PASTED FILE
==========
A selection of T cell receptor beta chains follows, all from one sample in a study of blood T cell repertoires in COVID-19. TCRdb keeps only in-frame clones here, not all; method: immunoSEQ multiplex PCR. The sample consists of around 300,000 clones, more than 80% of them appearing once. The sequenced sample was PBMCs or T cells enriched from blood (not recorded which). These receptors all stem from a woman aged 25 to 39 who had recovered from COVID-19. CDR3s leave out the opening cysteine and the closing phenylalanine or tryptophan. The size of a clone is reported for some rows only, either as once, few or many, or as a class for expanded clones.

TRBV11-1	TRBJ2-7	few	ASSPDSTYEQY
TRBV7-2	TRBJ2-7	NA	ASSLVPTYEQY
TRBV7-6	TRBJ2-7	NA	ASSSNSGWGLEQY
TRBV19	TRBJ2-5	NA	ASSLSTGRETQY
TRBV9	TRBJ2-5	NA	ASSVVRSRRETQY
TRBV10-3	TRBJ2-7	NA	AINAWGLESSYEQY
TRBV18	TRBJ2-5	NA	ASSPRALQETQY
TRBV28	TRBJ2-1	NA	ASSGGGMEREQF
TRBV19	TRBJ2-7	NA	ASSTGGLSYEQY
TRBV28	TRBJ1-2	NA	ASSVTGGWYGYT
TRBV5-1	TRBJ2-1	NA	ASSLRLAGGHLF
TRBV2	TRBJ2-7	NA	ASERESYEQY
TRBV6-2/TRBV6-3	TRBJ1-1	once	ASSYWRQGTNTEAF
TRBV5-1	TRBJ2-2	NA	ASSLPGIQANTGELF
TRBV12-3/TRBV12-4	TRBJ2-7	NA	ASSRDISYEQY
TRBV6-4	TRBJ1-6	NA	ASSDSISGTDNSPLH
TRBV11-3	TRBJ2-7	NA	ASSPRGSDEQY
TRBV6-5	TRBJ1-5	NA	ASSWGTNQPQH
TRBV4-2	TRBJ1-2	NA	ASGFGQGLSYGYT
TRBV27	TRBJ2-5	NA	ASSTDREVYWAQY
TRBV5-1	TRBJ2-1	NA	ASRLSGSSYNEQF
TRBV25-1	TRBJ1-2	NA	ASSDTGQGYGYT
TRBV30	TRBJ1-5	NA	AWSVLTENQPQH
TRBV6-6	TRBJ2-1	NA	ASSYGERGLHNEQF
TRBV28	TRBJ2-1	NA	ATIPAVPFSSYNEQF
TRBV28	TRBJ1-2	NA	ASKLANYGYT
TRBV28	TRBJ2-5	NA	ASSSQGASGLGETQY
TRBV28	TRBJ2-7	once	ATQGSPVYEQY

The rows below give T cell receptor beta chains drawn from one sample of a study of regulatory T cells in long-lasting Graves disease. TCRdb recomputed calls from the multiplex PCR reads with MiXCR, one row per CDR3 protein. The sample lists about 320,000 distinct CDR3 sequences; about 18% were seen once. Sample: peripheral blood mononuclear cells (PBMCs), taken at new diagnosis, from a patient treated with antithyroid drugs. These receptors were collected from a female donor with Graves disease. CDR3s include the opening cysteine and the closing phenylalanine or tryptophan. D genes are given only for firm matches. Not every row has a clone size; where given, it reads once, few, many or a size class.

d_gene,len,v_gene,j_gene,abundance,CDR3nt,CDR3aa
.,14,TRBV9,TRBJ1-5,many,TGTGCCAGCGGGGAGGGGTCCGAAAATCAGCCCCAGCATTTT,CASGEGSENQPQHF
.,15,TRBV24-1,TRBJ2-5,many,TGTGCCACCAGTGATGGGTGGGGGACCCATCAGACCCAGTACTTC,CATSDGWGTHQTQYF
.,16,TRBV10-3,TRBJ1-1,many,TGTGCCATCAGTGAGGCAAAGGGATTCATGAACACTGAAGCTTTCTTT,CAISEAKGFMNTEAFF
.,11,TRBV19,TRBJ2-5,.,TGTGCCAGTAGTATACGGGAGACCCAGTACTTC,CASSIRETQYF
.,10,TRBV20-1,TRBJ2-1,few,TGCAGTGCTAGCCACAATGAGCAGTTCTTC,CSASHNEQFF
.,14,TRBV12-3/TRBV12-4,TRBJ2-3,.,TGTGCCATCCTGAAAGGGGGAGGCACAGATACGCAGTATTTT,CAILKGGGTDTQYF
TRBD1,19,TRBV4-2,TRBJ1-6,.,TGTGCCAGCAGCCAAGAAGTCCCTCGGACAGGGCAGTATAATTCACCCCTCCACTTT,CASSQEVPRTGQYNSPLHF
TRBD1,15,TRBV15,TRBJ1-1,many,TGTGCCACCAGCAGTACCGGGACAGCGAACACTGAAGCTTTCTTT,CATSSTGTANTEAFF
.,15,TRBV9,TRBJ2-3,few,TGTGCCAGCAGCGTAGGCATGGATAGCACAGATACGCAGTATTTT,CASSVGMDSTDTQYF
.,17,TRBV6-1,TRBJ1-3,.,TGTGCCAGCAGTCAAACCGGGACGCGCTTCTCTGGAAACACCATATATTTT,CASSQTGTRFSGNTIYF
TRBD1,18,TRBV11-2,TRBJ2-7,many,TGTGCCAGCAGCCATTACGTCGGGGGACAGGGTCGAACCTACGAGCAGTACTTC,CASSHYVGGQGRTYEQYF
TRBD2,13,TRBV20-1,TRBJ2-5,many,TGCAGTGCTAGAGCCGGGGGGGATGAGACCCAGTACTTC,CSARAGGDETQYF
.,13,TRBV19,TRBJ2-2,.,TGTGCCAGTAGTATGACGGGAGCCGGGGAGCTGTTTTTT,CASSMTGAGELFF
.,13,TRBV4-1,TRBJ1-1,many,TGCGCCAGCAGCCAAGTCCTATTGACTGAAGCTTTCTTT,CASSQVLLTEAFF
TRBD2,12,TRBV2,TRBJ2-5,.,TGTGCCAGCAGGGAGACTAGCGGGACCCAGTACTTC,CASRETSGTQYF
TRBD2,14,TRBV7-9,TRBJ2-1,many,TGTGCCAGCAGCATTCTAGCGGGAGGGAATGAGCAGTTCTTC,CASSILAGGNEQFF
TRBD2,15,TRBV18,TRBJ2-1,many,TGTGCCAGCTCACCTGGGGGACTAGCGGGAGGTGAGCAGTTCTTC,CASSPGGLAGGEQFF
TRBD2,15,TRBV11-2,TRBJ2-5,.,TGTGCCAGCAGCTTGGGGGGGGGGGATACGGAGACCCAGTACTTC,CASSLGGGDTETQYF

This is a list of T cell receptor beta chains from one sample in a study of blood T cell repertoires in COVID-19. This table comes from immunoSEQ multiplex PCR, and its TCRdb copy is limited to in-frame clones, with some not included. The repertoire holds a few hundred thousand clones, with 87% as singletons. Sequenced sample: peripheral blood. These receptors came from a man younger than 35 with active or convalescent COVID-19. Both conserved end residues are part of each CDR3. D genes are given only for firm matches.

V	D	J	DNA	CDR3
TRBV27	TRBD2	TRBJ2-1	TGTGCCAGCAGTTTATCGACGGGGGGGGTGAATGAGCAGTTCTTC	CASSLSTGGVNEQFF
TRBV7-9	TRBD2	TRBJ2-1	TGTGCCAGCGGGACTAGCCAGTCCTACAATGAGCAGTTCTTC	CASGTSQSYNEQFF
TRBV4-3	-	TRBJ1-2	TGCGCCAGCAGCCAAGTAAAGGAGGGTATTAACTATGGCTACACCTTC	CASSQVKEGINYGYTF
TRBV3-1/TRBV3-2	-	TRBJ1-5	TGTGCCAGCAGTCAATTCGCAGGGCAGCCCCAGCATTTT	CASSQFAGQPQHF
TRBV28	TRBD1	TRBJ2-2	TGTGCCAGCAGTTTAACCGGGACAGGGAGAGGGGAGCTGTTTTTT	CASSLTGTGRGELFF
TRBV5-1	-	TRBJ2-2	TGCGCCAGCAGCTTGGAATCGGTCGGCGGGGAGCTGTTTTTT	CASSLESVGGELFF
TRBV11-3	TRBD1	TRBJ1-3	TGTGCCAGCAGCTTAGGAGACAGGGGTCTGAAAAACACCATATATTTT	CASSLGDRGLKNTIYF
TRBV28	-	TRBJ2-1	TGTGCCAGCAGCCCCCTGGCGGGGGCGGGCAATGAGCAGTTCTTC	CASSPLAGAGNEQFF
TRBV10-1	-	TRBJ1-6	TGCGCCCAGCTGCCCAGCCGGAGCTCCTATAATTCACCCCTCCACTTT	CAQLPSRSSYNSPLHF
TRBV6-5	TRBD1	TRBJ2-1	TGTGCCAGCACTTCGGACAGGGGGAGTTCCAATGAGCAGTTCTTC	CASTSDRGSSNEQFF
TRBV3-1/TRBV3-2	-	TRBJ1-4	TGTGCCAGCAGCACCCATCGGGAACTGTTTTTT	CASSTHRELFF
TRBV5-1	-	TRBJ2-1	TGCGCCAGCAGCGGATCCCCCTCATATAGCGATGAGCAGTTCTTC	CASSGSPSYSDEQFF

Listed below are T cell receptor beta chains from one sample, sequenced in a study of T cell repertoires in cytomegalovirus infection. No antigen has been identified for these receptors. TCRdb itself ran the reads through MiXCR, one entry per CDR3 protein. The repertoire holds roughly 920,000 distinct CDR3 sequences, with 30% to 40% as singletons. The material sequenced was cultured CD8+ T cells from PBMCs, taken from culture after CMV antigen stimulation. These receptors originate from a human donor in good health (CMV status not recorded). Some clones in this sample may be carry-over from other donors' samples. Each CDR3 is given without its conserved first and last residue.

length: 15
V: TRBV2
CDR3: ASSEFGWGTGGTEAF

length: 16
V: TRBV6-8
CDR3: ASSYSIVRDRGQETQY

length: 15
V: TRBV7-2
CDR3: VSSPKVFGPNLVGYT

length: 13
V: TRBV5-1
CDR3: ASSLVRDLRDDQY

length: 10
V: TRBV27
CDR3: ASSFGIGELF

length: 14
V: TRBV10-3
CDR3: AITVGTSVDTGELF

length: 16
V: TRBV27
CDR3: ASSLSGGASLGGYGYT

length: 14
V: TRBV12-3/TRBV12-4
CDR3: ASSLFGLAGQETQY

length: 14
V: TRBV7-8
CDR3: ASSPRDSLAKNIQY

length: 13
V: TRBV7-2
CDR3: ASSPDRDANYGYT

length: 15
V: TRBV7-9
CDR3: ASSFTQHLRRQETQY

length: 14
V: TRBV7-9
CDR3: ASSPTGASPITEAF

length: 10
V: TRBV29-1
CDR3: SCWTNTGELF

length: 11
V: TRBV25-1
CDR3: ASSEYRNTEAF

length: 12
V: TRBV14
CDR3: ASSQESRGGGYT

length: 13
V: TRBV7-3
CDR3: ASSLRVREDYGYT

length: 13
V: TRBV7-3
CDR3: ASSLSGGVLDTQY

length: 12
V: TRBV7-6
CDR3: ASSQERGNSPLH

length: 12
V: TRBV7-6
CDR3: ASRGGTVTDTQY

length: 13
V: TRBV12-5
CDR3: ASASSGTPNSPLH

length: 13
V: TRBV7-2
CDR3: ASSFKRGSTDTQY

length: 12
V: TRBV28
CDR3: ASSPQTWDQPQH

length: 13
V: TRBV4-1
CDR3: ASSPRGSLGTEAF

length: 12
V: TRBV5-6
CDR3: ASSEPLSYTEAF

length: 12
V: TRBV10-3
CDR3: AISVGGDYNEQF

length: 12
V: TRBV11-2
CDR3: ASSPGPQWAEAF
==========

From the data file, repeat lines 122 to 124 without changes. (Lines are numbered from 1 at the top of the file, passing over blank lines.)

length: 13
V: TRBV12-5
CDR3: ASASSGTPNSPLH